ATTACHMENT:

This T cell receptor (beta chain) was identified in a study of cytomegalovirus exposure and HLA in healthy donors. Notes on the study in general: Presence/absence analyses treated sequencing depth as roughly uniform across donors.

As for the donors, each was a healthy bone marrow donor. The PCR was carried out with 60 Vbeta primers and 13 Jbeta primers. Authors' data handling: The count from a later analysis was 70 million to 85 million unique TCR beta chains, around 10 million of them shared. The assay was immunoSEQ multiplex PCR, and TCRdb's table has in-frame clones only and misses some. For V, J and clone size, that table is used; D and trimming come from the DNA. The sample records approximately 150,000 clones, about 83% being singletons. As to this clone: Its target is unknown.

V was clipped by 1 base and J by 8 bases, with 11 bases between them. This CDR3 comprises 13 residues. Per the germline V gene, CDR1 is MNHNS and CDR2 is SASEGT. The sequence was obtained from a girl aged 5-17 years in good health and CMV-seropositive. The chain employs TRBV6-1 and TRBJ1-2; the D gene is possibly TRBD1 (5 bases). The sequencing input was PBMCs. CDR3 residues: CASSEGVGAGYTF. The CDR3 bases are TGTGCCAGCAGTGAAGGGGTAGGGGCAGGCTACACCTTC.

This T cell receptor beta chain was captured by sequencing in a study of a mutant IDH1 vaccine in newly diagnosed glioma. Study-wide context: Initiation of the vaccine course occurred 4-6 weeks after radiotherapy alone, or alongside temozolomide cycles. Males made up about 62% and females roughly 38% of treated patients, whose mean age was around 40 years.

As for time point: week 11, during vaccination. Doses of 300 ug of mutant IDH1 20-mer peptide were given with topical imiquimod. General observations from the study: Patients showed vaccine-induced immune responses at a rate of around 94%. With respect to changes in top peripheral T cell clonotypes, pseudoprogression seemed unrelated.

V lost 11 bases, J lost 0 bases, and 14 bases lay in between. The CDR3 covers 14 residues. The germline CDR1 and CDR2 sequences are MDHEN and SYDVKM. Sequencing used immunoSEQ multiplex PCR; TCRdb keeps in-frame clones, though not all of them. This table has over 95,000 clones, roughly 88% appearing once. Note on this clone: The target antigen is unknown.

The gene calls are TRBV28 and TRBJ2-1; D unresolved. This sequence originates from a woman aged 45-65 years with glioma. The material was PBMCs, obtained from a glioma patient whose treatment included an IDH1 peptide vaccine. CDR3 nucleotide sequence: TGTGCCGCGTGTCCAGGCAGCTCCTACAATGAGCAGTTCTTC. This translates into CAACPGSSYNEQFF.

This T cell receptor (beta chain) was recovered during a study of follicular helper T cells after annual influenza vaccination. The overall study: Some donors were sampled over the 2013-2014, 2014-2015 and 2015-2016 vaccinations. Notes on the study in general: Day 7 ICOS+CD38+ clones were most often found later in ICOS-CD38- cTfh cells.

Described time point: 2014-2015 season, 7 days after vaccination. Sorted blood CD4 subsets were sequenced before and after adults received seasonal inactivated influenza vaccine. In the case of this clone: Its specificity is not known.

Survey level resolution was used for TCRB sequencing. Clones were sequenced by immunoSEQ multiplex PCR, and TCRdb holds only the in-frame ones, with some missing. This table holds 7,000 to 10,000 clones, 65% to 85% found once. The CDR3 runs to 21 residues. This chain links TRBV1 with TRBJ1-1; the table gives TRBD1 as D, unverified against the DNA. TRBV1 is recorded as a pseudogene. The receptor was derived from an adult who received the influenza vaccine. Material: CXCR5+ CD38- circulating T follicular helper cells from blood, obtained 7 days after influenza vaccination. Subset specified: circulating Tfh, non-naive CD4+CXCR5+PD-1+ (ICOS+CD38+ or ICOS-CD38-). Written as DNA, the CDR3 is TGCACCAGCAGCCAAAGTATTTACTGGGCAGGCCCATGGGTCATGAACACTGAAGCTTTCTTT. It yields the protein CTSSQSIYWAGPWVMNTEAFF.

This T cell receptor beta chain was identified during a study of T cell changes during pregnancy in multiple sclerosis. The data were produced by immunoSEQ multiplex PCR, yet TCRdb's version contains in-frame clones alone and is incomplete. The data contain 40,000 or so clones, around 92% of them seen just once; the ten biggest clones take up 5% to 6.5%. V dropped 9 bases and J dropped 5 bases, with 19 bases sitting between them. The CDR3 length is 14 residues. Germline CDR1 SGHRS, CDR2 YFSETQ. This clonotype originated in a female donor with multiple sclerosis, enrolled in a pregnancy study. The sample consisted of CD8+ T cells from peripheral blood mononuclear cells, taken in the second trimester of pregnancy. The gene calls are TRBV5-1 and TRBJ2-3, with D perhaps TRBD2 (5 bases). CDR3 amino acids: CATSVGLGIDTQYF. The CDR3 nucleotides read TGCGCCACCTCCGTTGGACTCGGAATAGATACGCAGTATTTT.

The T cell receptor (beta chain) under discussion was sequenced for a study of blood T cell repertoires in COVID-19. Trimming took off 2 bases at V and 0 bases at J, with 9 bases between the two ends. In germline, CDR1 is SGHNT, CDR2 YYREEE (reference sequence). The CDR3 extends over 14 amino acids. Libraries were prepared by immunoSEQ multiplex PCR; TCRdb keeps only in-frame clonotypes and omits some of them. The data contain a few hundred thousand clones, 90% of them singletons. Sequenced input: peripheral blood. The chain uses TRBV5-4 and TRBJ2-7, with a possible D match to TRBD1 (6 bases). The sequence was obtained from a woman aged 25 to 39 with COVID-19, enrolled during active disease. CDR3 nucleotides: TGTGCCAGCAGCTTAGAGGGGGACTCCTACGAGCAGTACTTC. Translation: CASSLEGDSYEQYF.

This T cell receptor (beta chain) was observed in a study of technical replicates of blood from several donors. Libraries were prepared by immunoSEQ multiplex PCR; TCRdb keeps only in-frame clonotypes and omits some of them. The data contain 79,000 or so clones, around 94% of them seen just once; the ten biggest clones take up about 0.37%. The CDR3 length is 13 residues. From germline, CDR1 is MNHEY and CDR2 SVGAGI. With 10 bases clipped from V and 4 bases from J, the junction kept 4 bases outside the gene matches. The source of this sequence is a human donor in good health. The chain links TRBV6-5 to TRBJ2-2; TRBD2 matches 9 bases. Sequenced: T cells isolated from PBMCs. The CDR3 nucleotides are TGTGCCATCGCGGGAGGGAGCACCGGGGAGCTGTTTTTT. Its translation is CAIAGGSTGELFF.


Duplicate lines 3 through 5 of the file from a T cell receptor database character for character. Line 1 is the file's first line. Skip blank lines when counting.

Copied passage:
V was clipped by 1 base and J by 8 bases, with 11 bases between them. This CDR3 comprises 13 residues. Per the germline V gene, CDR1 is MNHNS and CDR2 is SASEGT. The sequence was obtained from a girl aged 5-17 years in good health and CMV-seropositive. The chain employs TRBV6-1 and TRBJ1-2; the D gene is possibly TRBD1 (5 bases). The sequencing input was PBMCs. CDR3 residues: CASSEGVGAGYTF. The CDR3 bases are TGTGCCAGCAGTGAAGGGGTAGGGGCAGGCTACACCTTC.

This T cell receptor beta chain was captured by sequencing in a study of a mutant IDH1 vaccine in newly diagnosed glioma. Study-wide context: Initiation of the vaccine course occurred 4-6 weeks after radiotherapy alone, or alongside temozolomide cycles. Males made up about 62% and females roughly 38% of treated patients, whose mean age was around 40 years.

As for time point: week 11, during vaccination. Doses of 300 ug of mutant IDH1 20-mer peptide were given with topical imiquimod. General observations from the study: Patients showed vaccine-induced immune responses at a rate of around 94%. With respect to changes in top peripheral T cell clonotypes, pseudoprogression seemed unrelated.